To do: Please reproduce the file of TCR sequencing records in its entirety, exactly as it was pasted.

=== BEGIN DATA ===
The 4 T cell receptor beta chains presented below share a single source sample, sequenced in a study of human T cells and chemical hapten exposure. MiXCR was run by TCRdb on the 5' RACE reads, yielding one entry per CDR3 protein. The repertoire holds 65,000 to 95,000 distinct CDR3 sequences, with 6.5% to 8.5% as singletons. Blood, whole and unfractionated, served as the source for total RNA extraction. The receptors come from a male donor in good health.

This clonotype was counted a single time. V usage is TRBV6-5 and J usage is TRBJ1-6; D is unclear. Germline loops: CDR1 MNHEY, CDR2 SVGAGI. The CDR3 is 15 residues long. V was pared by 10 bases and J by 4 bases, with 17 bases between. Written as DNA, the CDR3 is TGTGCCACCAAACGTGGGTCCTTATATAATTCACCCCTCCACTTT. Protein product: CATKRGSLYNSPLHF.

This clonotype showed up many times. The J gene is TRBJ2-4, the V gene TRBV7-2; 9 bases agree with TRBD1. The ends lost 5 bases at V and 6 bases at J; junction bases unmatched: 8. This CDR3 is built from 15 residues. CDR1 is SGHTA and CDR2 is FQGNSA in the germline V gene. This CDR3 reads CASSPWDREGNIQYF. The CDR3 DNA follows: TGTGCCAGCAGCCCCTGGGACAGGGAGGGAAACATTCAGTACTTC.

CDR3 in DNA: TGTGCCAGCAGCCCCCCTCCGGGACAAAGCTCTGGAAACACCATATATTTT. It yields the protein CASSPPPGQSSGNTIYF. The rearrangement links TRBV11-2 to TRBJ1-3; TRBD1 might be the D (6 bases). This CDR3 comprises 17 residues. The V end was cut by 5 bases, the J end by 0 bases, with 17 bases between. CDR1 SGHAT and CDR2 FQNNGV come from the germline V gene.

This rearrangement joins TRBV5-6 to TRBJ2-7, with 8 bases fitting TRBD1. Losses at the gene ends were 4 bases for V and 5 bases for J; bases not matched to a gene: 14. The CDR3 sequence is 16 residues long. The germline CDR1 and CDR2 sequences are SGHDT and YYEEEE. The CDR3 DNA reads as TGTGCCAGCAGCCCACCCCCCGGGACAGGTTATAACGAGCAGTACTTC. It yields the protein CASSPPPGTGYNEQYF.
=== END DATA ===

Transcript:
The 4 T cell receptor beta chains presented below share a single source sample, sequenced in a study of human T cells and chemical hapten exposure. MiXCR was run by TCRdb on the 5' RACE reads, yielding one entry per CDR3 protein. The repertoire holds 65,000 to 95,000 distinct CDR3 sequences, with 6.5% to 8.5% as singletons. Blood, whole and unfractionated, served as the source for total RNA extraction. The receptors come from a male donor in good health.

This clonotype was counted a single time. V usage is TRBV6-5 and J usage is TRBJ1-6; D is unclear. Germline loops: CDR1 MNHEY, CDR2 SVGAGI. The CDR3 is 15 residues long. V was pared by 10 bases and J by 4 bases, with 17 bases between. Written as DNA, the CDR3 is TGTGCCACCAAACGTGGGTCCTTATATAATTCACCCCTCCACTTT. Protein product: CATKRGSLYNSPLHF.

This clonotype showed up many times. The J gene is TRBJ2-4, the V gene TRBV7-2; 9 bases agree with TRBD1. The ends lost 5 bases at V and 6 bases at J; junction bases unmatched: 8. This CDR3 is built from 15 residues. CDR1 is SGHTA and CDR2 is FQGNSA in the germline V gene. This CDR3 reads CASSPWDREGNIQYF. The CDR3 DNA follows: TGTGCCAGCAGCCCCTGGGACAGGGAGGGAAACATTCAGTACTTC.

CDR3 in DNA: TGTGCCAGCAGCCCCCCTCCGGGACAAAGCTCTGGAAACACCATATATTTT. It yields the protein CASSPPPGQSSGNTIYF. The rearrangement links TRBV11-2 to TRBJ1-3; TRBD1 might be the D (6 bases). This CDR3 comprises 17 residues. The V end was cut by 5 bases, the J end by 0 bases, with 17 bases between. CDR1 SGHAT and CDR2 FQNNGV come from the germline V gene.

This rearrangement joins TRBV5-6 to TRBJ2-7, with 8 bases fitting TRBD1. Losses at the gene ends were 4 bases for V and 5 bases for J; bases not matched to a gene: 14. The CDR3 sequence is 16 residues long. The germline CDR1 and CDR2 sequences are SGHDT and YYEEEE. The CDR3 DNA reads as TGTGCCAGCAGCCCACCCCCCGGGACAGGTTATAACGAGCAGTACTTC. It yields the protein CASSPPPGTGYNEQYF.